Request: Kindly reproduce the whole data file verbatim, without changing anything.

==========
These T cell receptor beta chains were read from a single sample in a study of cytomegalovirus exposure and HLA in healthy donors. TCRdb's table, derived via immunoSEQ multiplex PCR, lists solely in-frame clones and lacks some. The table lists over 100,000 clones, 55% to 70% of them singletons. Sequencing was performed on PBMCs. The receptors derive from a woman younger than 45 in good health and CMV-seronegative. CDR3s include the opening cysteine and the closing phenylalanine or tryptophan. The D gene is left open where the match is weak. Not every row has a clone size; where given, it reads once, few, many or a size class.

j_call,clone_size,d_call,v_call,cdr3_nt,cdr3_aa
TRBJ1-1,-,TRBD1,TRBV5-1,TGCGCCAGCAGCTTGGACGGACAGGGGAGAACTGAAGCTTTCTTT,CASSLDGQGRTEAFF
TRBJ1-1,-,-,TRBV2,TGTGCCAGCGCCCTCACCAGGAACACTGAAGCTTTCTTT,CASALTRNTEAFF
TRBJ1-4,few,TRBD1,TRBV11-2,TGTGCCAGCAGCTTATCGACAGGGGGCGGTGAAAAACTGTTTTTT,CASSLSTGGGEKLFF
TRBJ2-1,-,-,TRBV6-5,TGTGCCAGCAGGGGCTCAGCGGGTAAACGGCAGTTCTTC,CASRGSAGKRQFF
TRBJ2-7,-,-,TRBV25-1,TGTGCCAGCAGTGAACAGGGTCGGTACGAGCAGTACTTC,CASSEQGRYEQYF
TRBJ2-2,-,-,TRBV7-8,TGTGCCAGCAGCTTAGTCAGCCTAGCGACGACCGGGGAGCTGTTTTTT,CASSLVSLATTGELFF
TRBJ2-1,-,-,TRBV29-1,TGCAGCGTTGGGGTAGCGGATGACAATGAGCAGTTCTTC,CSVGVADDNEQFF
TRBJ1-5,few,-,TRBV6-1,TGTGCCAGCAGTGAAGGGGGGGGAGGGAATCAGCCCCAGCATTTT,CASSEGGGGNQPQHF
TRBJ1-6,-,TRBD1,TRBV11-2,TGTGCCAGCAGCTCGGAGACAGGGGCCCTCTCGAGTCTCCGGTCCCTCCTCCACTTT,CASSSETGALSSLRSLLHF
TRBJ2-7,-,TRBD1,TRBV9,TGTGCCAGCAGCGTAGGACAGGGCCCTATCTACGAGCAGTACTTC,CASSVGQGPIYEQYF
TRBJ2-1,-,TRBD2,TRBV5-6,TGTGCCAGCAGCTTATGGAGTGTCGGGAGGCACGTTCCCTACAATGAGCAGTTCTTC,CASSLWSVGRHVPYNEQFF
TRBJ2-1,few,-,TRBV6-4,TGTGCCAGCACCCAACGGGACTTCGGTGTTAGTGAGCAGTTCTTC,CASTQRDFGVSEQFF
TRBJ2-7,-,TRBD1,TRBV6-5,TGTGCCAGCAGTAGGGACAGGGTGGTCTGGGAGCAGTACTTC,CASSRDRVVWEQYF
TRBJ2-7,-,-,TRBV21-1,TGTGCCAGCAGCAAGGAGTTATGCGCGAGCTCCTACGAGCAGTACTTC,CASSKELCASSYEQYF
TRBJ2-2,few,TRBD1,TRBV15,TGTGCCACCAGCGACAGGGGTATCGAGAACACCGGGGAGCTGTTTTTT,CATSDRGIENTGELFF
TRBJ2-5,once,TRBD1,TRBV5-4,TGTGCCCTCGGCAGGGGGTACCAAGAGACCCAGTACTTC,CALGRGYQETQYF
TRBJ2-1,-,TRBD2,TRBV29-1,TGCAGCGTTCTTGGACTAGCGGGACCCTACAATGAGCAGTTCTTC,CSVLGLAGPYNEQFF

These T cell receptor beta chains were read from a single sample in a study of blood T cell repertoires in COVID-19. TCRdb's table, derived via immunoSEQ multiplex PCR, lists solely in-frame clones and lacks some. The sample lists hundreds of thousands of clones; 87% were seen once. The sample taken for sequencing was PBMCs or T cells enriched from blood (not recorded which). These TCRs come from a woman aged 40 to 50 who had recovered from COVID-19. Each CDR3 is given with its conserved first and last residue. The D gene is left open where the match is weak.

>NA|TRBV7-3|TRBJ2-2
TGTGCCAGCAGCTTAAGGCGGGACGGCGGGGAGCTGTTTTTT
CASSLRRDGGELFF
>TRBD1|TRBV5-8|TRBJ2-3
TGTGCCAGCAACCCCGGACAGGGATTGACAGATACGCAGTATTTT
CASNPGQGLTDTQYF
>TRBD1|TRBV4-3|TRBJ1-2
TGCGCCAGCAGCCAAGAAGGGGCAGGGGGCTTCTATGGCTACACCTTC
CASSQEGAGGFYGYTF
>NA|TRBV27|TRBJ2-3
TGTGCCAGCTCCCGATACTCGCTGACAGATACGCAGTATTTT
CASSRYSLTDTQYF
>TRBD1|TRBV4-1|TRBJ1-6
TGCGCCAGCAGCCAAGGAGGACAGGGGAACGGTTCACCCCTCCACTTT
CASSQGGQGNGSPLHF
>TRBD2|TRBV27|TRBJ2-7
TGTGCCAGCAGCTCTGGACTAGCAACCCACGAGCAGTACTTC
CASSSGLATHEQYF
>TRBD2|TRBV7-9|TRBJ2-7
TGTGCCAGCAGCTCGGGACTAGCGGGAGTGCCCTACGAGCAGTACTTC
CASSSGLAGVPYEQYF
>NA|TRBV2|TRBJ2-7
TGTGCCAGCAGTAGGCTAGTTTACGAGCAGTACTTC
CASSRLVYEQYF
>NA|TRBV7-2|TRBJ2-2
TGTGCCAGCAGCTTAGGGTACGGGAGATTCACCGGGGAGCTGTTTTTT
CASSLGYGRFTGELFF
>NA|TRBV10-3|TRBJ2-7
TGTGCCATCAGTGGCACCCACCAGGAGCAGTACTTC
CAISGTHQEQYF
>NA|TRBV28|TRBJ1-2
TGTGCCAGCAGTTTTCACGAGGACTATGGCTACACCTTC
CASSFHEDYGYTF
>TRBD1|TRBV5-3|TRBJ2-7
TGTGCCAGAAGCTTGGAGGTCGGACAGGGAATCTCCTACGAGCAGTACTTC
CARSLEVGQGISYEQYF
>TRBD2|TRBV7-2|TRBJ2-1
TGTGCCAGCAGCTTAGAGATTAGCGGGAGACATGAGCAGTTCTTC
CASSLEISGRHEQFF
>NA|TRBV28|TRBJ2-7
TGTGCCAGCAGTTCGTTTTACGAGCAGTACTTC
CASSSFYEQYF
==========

These T cell receptor beta chains were read from a single sample in a study of cytomegalovirus exposure and HLA in healthy donors. TCRdb's table, derived via immunoSEQ multiplex PCR, lists solely in-frame clones and lacks some. The table lists over 100,000 clones, 55% to 70% of them singletons. Sequencing was performed on PBMCs. The receptors derive from a woman younger than 45 in good health and CMV-seronegative. CDR3s include the opening cysteine and the closing phenylalanine or tryptophan. The D gene is left open where the match is weak. Not every row has a clone size; where given, it reads once, few, many or a size class.

j_call,clone_size,d_call,v_call,cdr3_nt,cdr3_aa
TRBJ1-1,-,TRBD1,TRBV5-1,TGCGCCAGCAGCTTGGACGGACAGGGGAGAACTGAAGCTTTCTTT,CASSLDGQGRTEAFF
TRBJ1-1,-,-,TRBV2,TGTGCCAGCGCCCTCACCAGGAACACTGAAGCTTTCTTT,CASALTRNTEAFF
TRBJ1-4,few,TRBD1,TRBV11-2,TGTGCCAGCAGCTTATCGACAGGGGGCGGTGAAAAACTGTTTTTT,CASSLSTGGGEKLFF
TRBJ2-1,-,-,TRBV6-5,TGTGCCAGCAGGGGCTCAGCGGGTAAACGGCAGTTCTTC,CASRGSAGKRQFF
TRBJ2-7,-,-,TRBV25-1,TGTGCCAGCAGTGAACAGGGTCGGTACGAGCAGTACTTC,CASSEQGRYEQYF
TRBJ2-2,-,-,TRBV7-8,TGTGCCAGCAGCTTAGTCAGCCTAGCGACGACCGGGGAGCTGTTTTTT,CASSLVSLATTGELFF
TRBJ2-1,-,-,TRBV29-1,TGCAGCGTTGGGGTAGCGGATGACAATGAGCAGTTCTTC,CSVGVADDNEQFF
TRBJ1-5,few,-,TRBV6-1,TGTGCCAGCAGTGAAGGGGGGGGAGGGAATCAGCCCCAGCATTTT,CASSEGGGGNQPQHF
TRBJ1-6,-,TRBD1,TRBV11-2,TGTGCCAGCAGCTCGGAGACAGGGGCCCTCTCGAGTCTCCGGTCCCTCCTCCACTTT,CASSSETGALSSLRSLLHF
TRBJ2-7,-,TRBD1,TRBV9,TGTGCCAGCAGCGTAGGACAGGGCCCTATCTACGAGCAGTACTTC,CASSVGQGPIYEQYF
TRBJ2-1,-,TRBD2,TRBV5-6,TGTGCCAGCAGCTTATGGAGTGTCGGGAGGCACGTTCCCTACAATGAGCAGTTCTTC,CASSLWSVGRHVPYNEQFF
TRBJ2-1,few,-,TRBV6-4,TGTGCCAGCACCCAACGGGACTTCGGTGTTAGTGAGCAGTTCTTC,CASTQRDFGVSEQFF
TRBJ2-7,-,TRBD1,TRBV6-5,TGTGCCAGCAGTAGGGACAGGGTGGTCTGGGAGCAGTACTTC,CASSRDRVVWEQYF
TRBJ2-7,-,-,TRBV21-1,TGTGCCAGCAGCAAGGAGTTATGCGCGAGCTCCTACGAGCAGTACTTC,CASSKELCASSYEQYF
TRBJ2-2,few,TRBD1,TRBV15,TGTGCCACCAGCGACAGGGGTATCGAGAACACCGGGGAGCTGTTTTTT,CATSDRGIENTGELFF
TRBJ2-5,once,TRBD1,TRBV5-4,TGTGCCCTCGGCAGGGGGTACCAAGAGACCCAGTACTTC,CALGRGYQETQYF
TRBJ2-1,-,TRBD2,TRBV29-1,TGCAGCGTTCTTGGACTAGCGGGACCCTACAATGAGCAGTTCTTC,CSVLGLAGPYNEQFF

These T cell receptor beta chains were read from a single sample in a study of blood T cell repertoires in COVID-19. TCRdb's table, derived via immunoSEQ multiplex PCR, lists solely in-frame clones and lacks some. The sample lists hundreds of thousands of clones; 87% were seen once. The sample taken for sequencing was PBMCs or T cells enriched from blood (not recorded which). These TCRs come from a woman aged 40 to 50 who had recovered from COVID-19. Each CDR3 is given with its conserved first and last residue. The D gene is left open where the match is weak.

>NA|TRBV7-3|TRBJ2-2
TGTGCCAGCAGCTTAAGGCGGGACGGCGGGGAGCTGTTTTTT
CASSLRRDGGELFF
>TRBD1|TRBV5-8|TRBJ2-3
TGTGCCAGCAACCCCGGACAGGGATTGACAGATACGCAGTATTTT
CASNPGQGLTDTQYF
>TRBD1|TRBV4-3|TRBJ1-2
TGCGCCAGCAGCCAAGAAGGGGCAGGGGGCTTCTATGGCTACACCTTC
CASSQEGAGGFYGYTF
>NA|TRBV27|TRBJ2-3
TGTGCCAGCTCCCGATACTCGCTGACAGATACGCAGTATTTT
CASSRYSLTDTQYF
>TRBD1|TRBV4-1|TRBJ1-6
TGCGCCAGCAGCCAAGGAGGACAGGGGAACGGTTCACCCCTCCACTTT
CASSQGGQGNGSPLHF
>TRBD2|TRBV27|TRBJ2-7
TGTGCCAGCAGCTCTGGACTAGCAACCCACGAGCAGTACTTC
CASSSGLATHEQYF
>TRBD2|TRBV7-9|TRBJ2-7
TGTGCCAGCAGCTCGGGACTAGCGGGAGTGCCCTACGAGCAGTACTTC
CASSSGLAGVPYEQYF
>NA|TRBV2|TRBJ2-7
TGTGCCAGCAGTAGGCTAGTTTACGAGCAGTACTTC
CASSRLVYEQYF
>NA|TRBV7-2|TRBJ2-2
TGTGCCAGCAGCTTAGGGTACGGGAGATTCACCGGGGAGCTGTTTTTT
CASSLGYGRFTGELFF
>NA|TRBV10-3|TRBJ2-7
TGTGCCATCAGTGGCACCCACCAGGAGCAGTACTTC
CAISGTHQEQYF
>NA|TRBV28|TRBJ1-2
TGTGCCAGCAGTTTTCACGAGGACTATGGCTACACCTTC
CASSFHEDYGYTF
>TRBD1|TRBV5-3|TRBJ2-7
TGTGCCAGAAGCTTGGAGGTCGGACAGGGAATCTCCTACGAGCAGTACTTC
CARSLEVGQGISYEQYF
>TRBD2|TRBV7-2|TRBJ2-1
TGTGCCAGCAGCTTAGAGATTAGCGGGAGACATGAGCAGTTCTTC
CASSLEISGRHEQFF
>NA|TRBV28|TRBJ2-7
TGTGCCAGCAGTTCGTTTTACGAGCAGTACTTC
CASSSFYEQYF